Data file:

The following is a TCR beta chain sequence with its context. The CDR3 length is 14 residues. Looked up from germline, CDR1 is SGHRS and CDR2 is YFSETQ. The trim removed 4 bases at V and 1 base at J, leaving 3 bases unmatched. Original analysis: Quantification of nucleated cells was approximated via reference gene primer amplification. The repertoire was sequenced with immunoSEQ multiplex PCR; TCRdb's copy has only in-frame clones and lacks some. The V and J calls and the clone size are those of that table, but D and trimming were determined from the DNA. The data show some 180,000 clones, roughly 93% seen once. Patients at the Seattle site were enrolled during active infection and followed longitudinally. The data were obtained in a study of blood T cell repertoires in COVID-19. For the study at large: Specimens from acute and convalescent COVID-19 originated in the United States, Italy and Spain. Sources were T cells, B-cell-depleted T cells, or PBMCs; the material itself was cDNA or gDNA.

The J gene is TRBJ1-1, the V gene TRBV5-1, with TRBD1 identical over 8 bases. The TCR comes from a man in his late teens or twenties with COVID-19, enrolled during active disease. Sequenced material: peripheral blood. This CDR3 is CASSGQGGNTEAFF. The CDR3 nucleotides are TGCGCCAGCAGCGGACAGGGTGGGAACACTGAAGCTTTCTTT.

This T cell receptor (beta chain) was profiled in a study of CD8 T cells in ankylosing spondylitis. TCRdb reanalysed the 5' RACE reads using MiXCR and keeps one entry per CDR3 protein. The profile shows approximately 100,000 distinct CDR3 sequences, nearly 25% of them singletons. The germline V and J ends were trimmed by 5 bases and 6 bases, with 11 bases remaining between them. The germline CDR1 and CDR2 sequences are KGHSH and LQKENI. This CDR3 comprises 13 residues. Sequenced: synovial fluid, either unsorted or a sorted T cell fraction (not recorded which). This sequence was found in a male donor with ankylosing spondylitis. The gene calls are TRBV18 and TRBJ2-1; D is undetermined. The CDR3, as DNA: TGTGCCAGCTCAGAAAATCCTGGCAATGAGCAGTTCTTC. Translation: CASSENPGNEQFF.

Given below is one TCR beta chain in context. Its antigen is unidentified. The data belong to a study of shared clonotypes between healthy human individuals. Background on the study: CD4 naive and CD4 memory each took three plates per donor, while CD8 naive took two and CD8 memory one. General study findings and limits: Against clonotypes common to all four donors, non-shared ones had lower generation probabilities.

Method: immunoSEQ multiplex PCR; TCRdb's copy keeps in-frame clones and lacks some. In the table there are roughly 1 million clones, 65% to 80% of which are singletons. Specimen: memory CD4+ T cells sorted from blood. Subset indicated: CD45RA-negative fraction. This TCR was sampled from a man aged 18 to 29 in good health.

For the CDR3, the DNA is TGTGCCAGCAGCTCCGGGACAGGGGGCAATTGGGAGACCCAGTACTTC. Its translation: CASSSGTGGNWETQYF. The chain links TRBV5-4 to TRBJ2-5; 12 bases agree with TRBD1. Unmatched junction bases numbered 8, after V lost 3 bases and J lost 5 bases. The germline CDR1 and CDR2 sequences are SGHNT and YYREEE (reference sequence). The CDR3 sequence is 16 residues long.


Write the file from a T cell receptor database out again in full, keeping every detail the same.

The following is a TCR beta chain sequence with its context. The CDR3 length is 14 residues. Looked up from germline, CDR1 is SGHRS and CDR2 is YFSETQ. The trim removed 4 bases at V and 1 base at J, leaving 3 bases unmatched. Original analysis: Quantification of nucleated cells was approximated via reference gene primer amplification. The repertoire was sequenced with immunoSEQ multiplex PCR; TCRdb's copy has only in-frame clones and lacks some. The V and J calls and the clone size are those of that table, but D and trimming were determined from the DNA. The data show some 180,000 clones, roughly 93% seen once. Patients at the Seattle site were enrolled during active infection and followed longitudinally. The data were obtained in a study of blood T cell repertoires in COVID-19. For the study at large: Specimens from acute and convalescent COVID-19 originated in the United States, Italy and Spain. Sources were T cells, B-cell-depleted T cells, or PBMCs; the material itself was cDNA or gDNA.

The J gene is TRBJ1-1, the V gene TRBV5-1, with TRBD1 identical over 8 bases. The TCR comes from a man in his late teens or twenties with COVID-19, enrolled during active disease. Sequenced material: peripheral blood. This CDR3 is CASSGQGGNTEAFF. The CDR3 nucleotides are TGCGCCAGCAGCGGACAGGGTGGGAACACTGAAGCTTTCTTT.

This T cell receptor (beta chain) was profiled in a study of CD8 T cells in ankylosing spondylitis. TCRdb reanalysed the 5' RACE reads using MiXCR and keeps one entry per CDR3 protein. The profile shows approximately 100,000 distinct CDR3 sequences, nearly 25% of them singletons. The germline V and J ends were trimmed by 5 bases and 6 bases, with 11 bases remaining between them. The germline CDR1 and CDR2 sequences are KGHSH and LQKENI. This CDR3 comprises 13 residues. Sequenced: synovial fluid, either unsorted or a sorted T cell fraction (not recorded which). This sequence was found in a male donor with ankylosing spondylitis. The gene calls are TRBV18 and TRBJ2-1; D is undetermined. The CDR3, as DNA: TGTGCCAGCTCAGAAAATCCTGGCAATGAGCAGTTCTTC. Translation: CASSENPGNEQFF.

Given below is one TCR beta chain in context. Its antigen is unidentified. The data belong to a study of shared clonotypes between healthy human individuals. Background on the study: CD4 naive and CD4 memory each took three plates per donor, while CD8 naive took two and CD8 memory one. General study findings and limits: Against clonotypes common to all four donors, non-shared ones had lower generation probabilities.

Method: immunoSEQ multiplex PCR; TCRdb's copy keeps in-frame clones and lacks some. In the table there are roughly 1 million clones, 65% to 80% of which are singletons. Specimen: memory CD4+ T cells sorted from blood. Subset indicated: CD45RA-negative fraction. This TCR was sampled from a man aged 18 to 29 in good health.

For the CDR3, the DNA is TGTGCCAGCAGCTCCGGGACAGGGGGCAATTGGGAGACCCAGTACTTC. Its translation: CASSSGTGGNWETQYF. The chain links TRBV5-4 to TRBJ2-5; 12 bases agree with TRBD1. Unmatched junction bases numbered 8, after V lost 3 bases and J lost 5 bases. The germline CDR1 and CDR2 sequences are SGHNT and YYREEE (reference sequence). The CDR3 sequence is 16 residues long.